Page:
The upcoming film Free State of Jones is based on a true story of a rebellion within a rebellion, telling the tale of a former Confederate soldier who leads a small faction against the Confederate government to declare independence in his corner of Mississippi. In the trailer, it appears that Jones leads a force made up in large part by former enslaved Americans and disenchanted Confederate veterans.
While the film itself seems to be based on a screenplay rather than a novel, the story of the rebellious Newton Knight is told in Tap Roots, a 525-page doorstopper written in the 1940s by James H. Street, a Mississippi native and journalist for the Associated Press and the author of several popular novels about the Civil War era set in the South. Street died all too young at the age of 50, but he had an impressive literary output. All of his books, fortunately, are now available as ebooks. I plan on adding Tap Roots to my Kindle soon.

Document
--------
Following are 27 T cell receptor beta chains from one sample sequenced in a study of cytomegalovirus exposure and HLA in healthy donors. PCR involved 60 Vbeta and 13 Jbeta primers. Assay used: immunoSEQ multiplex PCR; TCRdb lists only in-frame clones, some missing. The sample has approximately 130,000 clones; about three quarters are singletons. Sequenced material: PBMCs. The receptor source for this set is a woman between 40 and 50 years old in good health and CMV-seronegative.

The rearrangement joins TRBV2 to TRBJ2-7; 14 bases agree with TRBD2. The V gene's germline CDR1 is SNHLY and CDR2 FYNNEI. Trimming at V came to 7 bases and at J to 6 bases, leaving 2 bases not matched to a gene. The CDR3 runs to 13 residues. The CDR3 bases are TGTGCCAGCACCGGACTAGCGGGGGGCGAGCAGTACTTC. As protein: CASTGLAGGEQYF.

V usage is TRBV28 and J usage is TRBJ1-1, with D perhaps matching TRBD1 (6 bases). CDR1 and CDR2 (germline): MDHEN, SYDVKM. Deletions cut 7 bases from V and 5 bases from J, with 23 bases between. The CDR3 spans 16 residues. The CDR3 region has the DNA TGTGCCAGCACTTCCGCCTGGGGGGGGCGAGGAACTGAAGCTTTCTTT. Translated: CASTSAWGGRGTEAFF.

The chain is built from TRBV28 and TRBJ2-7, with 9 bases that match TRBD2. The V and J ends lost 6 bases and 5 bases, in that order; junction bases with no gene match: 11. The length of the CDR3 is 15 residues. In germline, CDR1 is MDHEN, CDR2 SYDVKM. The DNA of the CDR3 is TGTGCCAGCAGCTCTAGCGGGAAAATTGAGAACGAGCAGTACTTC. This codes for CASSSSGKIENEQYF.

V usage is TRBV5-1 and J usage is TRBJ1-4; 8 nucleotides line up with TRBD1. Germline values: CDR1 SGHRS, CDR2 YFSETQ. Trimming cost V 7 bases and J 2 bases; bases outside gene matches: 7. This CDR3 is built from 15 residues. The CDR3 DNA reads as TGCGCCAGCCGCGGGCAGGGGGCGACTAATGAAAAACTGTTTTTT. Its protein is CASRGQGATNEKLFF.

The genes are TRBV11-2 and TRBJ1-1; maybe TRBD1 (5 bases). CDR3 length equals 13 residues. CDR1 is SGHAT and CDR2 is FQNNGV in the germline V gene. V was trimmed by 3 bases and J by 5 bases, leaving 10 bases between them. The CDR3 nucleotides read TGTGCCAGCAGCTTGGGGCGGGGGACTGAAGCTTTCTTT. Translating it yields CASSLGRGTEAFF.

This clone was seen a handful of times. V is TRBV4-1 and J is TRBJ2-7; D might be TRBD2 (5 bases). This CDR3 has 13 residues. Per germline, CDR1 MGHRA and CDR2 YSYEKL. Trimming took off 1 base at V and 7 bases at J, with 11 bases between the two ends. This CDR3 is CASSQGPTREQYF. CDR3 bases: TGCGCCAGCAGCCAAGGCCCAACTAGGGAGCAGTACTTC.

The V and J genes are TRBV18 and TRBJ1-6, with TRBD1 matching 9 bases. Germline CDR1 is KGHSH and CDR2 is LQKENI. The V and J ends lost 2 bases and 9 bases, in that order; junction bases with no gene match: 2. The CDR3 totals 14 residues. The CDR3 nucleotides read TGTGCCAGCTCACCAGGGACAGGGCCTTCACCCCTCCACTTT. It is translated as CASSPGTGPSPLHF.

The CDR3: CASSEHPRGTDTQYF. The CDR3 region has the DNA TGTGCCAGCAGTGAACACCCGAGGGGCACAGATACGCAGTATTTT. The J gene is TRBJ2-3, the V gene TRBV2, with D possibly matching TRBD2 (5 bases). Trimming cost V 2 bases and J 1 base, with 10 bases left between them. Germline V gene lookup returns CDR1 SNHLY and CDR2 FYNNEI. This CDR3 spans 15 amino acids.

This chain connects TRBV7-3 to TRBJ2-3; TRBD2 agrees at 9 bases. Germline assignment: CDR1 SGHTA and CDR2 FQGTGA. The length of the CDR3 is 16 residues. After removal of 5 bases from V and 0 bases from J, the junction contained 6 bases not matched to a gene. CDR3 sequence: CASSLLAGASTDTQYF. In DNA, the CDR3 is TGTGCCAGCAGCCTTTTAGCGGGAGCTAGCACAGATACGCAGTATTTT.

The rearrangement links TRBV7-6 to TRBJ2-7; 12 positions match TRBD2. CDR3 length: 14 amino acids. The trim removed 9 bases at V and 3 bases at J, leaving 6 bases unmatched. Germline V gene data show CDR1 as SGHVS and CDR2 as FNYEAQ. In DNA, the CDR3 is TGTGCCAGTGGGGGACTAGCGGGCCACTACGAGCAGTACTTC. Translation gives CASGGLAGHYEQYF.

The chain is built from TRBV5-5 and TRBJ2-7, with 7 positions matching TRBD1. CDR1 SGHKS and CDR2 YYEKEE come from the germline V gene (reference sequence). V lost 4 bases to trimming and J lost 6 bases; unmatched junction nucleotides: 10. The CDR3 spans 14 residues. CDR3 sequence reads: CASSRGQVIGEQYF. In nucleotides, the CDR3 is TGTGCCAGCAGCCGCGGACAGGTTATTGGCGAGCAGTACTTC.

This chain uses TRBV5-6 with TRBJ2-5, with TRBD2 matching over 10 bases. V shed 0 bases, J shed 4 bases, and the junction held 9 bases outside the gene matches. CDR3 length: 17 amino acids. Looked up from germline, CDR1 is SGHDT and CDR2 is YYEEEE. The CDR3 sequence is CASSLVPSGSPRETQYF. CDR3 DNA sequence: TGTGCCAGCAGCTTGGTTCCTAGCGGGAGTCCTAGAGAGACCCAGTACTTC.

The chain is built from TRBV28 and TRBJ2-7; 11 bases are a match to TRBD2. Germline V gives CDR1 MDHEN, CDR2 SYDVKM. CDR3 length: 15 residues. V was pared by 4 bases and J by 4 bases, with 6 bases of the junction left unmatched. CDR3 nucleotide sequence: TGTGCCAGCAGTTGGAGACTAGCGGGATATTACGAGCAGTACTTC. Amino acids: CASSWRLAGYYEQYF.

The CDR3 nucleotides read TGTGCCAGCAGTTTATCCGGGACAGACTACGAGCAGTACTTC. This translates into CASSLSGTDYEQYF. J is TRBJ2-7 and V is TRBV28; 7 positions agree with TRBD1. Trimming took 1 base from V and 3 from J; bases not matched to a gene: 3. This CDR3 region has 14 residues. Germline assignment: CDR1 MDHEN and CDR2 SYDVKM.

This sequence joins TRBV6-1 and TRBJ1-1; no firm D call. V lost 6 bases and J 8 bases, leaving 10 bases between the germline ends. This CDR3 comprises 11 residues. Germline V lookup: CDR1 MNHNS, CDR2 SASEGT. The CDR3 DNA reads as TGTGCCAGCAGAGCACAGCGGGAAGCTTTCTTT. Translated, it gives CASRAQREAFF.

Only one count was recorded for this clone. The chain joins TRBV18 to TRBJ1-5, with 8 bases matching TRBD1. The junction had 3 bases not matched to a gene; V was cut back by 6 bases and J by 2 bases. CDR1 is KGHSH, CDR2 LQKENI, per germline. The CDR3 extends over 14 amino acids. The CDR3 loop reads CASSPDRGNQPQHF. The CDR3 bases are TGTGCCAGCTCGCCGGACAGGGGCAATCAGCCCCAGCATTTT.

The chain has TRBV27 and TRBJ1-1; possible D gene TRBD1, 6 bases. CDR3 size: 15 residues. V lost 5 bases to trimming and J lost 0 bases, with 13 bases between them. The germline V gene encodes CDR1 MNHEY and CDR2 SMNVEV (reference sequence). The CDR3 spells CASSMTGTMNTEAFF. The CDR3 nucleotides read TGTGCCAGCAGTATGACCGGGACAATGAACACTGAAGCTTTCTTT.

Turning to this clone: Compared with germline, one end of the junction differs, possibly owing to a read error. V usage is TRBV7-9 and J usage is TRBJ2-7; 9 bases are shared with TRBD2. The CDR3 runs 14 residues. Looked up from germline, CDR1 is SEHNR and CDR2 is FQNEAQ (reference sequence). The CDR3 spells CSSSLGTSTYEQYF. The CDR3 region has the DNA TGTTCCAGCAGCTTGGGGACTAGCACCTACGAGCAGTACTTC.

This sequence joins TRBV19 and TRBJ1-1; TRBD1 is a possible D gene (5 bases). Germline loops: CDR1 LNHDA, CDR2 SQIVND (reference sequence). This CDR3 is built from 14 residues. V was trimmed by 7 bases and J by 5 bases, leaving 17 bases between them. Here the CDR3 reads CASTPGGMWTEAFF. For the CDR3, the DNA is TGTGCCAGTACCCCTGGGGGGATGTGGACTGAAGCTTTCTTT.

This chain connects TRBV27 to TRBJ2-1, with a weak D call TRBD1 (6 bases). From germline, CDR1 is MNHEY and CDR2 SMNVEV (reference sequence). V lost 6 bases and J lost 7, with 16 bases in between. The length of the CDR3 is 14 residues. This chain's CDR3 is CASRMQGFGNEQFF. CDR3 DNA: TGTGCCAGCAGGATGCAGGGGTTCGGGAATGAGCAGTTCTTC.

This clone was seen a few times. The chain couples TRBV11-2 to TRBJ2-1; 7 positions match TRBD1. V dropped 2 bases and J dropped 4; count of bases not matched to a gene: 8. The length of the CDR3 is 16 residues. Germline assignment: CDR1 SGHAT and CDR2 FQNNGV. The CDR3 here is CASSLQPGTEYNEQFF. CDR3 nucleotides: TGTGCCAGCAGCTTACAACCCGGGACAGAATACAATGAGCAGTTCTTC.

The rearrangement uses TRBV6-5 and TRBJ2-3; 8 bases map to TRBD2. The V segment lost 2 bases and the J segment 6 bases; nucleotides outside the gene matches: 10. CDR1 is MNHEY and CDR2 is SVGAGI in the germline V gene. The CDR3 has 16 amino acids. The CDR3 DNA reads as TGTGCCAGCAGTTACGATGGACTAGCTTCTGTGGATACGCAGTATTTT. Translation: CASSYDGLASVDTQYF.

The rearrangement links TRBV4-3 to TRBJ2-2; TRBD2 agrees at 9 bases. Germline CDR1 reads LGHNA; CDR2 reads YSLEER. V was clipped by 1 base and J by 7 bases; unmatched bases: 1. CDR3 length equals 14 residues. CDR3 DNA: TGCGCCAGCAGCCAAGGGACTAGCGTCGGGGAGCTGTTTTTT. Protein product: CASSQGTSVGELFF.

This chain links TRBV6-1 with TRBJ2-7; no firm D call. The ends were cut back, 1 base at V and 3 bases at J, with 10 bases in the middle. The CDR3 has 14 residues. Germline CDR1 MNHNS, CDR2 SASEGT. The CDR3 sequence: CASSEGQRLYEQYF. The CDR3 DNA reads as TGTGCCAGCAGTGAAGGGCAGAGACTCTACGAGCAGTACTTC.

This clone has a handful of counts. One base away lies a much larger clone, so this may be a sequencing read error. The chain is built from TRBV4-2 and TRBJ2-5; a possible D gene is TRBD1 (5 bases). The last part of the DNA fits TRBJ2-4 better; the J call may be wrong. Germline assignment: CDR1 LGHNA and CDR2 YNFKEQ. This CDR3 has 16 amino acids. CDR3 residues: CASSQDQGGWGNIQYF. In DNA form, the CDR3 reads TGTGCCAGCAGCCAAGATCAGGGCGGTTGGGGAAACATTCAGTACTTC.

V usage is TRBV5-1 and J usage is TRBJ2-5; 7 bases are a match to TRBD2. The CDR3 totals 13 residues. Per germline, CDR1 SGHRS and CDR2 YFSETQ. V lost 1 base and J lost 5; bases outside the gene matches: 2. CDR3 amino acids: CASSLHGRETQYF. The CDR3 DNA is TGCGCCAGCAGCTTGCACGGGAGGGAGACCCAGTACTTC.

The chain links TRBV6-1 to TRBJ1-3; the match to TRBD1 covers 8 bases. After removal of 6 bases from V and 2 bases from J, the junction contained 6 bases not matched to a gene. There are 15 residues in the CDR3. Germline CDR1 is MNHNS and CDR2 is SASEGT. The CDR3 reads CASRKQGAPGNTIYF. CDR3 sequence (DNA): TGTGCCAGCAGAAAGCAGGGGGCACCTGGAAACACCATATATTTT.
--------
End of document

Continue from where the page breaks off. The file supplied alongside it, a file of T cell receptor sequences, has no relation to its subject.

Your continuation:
The upcoming movie also puts me in mind of the classic William Styron novel, The Confessions of Nat Turner. Again based on a true story, Styron imagined the life of Nat Turner and the real-life rebellion that he led in the 1840s.
The trailer reminds me a lot of a film set during another Revolution, The Patriot, starring Mel Gibson. Any good thriller needs a good villain, and The Patriot demonized British forces, much as The Free State of Jones appears to turn the Confederates into villains.
Of course, any Civil War movie will be popular with us history buffs, and I hope to be one of the first in line to buy tickets to see The Free State of Jones when it hits theaters in May.